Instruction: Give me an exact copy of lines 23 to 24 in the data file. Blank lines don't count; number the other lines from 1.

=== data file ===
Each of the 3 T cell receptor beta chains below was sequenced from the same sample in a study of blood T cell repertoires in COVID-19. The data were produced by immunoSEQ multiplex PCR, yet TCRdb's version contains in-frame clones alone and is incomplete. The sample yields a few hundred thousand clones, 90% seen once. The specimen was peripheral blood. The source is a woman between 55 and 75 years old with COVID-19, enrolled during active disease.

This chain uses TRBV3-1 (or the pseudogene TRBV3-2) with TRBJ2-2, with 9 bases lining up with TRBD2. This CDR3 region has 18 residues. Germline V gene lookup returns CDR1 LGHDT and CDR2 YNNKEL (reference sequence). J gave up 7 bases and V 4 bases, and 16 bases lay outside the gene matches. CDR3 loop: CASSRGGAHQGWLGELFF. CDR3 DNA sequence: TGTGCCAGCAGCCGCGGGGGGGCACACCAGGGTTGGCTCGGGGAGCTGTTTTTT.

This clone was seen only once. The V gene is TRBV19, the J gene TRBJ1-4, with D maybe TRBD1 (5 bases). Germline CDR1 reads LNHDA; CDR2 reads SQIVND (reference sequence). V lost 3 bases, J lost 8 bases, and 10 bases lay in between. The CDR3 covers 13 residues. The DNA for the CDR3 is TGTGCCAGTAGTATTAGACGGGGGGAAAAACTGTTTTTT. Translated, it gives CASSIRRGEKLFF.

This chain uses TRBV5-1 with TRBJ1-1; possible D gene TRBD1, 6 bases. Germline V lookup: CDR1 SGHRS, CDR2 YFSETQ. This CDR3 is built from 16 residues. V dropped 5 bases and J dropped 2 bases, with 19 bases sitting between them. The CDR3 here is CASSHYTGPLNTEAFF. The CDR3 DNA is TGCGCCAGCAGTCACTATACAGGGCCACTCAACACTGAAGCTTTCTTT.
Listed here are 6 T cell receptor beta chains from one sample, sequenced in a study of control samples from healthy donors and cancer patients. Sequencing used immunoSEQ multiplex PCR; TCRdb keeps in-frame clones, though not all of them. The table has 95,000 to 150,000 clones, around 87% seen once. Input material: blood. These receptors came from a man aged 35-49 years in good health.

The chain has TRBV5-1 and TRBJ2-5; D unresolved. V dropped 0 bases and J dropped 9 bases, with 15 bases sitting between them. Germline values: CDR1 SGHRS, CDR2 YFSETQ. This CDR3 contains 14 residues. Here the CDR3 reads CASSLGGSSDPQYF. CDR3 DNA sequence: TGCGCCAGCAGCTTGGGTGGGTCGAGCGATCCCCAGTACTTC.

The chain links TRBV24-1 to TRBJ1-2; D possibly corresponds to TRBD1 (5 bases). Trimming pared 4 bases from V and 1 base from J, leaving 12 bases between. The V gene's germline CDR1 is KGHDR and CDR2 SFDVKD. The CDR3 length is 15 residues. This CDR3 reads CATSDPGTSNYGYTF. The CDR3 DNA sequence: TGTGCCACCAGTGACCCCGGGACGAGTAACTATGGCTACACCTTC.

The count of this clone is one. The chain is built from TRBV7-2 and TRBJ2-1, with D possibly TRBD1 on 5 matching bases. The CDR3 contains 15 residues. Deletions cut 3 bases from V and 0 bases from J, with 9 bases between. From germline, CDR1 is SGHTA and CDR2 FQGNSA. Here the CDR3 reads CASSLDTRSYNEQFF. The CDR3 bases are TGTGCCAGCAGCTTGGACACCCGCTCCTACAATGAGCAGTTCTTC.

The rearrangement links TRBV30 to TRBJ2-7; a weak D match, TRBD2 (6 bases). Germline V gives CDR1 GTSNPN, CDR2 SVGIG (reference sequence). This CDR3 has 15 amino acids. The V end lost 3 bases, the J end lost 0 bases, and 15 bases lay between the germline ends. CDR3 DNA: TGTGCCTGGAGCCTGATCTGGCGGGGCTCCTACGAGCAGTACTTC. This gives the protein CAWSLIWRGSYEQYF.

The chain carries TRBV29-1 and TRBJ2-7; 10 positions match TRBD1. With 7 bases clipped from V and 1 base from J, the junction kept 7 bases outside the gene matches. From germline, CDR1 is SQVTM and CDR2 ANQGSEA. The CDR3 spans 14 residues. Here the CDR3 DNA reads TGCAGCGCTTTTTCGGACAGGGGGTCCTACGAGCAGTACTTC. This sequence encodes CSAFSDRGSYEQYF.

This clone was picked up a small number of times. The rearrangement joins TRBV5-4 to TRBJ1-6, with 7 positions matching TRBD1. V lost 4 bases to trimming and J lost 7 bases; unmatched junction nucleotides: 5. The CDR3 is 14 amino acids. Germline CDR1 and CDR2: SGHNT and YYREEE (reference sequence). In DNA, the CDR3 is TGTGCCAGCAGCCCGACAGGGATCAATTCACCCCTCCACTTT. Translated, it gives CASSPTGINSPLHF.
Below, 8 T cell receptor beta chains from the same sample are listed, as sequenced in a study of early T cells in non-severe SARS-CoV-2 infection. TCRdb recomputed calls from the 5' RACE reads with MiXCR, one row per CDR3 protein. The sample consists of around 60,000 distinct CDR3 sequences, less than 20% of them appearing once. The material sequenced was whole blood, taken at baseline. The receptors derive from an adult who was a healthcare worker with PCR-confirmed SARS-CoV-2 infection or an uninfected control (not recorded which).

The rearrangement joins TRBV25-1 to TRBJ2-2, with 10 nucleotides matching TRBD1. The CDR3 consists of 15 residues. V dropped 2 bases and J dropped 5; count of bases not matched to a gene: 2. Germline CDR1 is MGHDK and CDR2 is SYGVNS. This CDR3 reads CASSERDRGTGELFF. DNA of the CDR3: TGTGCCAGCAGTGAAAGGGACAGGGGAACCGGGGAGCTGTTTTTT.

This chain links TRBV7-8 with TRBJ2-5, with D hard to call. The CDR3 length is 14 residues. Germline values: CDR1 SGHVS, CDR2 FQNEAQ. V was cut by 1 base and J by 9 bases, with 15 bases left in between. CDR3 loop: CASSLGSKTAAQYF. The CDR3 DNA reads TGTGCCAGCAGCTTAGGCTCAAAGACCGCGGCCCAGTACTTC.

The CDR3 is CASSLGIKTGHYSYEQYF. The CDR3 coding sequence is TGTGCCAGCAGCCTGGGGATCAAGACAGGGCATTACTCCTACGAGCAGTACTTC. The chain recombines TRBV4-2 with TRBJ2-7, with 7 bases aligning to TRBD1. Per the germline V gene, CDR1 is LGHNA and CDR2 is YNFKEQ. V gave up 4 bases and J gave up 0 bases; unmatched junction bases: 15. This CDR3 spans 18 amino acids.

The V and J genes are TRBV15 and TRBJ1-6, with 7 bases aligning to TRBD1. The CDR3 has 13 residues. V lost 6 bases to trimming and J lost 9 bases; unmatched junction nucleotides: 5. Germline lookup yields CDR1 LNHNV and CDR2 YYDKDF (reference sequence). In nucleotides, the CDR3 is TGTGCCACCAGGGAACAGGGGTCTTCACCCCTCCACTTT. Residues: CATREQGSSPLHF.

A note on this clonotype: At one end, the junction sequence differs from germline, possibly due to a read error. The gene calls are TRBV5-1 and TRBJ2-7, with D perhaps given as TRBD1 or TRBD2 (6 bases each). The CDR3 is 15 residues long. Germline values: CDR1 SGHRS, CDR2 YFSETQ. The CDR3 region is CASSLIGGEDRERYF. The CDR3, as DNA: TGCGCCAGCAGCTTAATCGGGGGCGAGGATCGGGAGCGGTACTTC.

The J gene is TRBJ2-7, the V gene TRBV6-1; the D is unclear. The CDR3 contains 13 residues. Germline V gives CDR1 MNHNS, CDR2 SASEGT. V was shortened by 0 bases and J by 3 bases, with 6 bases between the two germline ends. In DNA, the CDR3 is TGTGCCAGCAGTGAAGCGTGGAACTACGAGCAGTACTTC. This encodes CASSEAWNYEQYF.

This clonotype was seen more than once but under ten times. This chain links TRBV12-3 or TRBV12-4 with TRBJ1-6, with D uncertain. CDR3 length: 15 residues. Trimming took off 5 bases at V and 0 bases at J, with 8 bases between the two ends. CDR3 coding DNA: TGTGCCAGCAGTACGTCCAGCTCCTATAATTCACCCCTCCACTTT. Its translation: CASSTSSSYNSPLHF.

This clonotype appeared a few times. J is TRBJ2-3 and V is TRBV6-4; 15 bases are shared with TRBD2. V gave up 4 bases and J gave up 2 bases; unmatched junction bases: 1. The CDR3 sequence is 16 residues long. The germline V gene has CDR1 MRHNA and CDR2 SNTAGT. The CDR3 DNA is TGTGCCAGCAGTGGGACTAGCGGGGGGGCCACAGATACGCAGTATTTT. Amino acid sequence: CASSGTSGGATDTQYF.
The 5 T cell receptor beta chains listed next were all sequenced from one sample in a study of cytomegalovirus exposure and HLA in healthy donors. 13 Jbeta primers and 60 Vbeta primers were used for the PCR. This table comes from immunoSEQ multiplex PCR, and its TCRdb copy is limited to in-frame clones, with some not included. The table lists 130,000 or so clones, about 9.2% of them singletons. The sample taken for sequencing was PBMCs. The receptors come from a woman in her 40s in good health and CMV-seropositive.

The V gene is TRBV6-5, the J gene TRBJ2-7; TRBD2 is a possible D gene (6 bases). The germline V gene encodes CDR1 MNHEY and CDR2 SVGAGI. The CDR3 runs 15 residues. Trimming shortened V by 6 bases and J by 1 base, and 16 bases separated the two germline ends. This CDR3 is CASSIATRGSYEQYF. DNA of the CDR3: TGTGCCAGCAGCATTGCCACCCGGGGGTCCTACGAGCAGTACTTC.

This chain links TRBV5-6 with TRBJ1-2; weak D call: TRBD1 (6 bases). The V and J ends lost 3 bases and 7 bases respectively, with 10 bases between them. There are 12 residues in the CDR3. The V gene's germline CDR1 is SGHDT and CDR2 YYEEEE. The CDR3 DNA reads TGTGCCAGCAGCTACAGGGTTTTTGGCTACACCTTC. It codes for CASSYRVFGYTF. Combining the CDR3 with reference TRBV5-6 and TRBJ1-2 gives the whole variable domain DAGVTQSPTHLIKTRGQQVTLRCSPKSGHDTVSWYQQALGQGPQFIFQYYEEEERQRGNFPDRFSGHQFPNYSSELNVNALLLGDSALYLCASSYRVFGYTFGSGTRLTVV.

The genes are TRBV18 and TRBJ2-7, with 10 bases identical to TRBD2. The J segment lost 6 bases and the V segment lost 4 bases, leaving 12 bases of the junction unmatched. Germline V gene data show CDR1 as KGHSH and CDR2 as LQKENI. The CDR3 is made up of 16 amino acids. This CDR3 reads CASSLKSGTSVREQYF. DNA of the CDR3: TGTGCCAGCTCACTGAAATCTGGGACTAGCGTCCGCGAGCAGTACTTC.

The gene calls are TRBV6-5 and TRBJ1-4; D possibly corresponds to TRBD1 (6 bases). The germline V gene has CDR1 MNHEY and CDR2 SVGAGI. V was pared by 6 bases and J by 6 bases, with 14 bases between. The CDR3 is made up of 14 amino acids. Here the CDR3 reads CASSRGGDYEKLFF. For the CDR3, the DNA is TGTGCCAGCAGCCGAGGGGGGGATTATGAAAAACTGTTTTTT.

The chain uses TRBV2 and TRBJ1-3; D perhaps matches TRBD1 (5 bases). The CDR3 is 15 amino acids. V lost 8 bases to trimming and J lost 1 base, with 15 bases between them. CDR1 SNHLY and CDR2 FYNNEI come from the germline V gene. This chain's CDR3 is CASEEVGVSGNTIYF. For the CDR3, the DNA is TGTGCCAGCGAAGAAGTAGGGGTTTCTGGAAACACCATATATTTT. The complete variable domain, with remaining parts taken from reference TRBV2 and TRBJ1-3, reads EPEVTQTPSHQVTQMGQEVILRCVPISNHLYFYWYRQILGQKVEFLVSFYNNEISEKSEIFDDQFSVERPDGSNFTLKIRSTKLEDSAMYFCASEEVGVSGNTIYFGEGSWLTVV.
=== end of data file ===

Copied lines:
This chain links TRBV5-6 with TRBJ1-2; weak D call: TRBD1 (6 bases). The V and J ends lost 3 bases and 7 bases respectively, with 10 bases between them. There are 12 residues in the CDR3. The V gene's germline CDR1 is SGHDT and CDR2 YYEEEE. The CDR3 DNA reads TGTGCCAGCAGCTACAGGGTTTTTGGCTACACCTTC. It codes for CASSYRVFGYTF. Combining the CDR3 with reference TRBV5-6 and TRBJ1-2 gives the whole variable domain DAGVTQSPTHLIKTRGQQVTLRCSPKSGHDTVSWYQQALGQGPQFIFQYYEEEERQRGNFPDRFSGHQFPNYSSELNVNALLLGDSALYLCASSYRVFGYTFGSGTRLTVV.

The genes are TRBV18 and TRBJ2-7, with 10 bases identical to TRBD2. The J segment lost 6 bases and the V segment lost 4 bases, leaving 12 bases of the junction unmatched. Germline V gene data show CDR1 as KGHSH and CDR2 as LQKENI. The CDR3 is made up of 16 amino acids. This CDR3 reads CASSLKSGTSVREQYF. DNA of the CDR3: TGTGCCAGCTCACTGAAATCTGGGACTAGCGTCCGCGAGCAGTACTTC.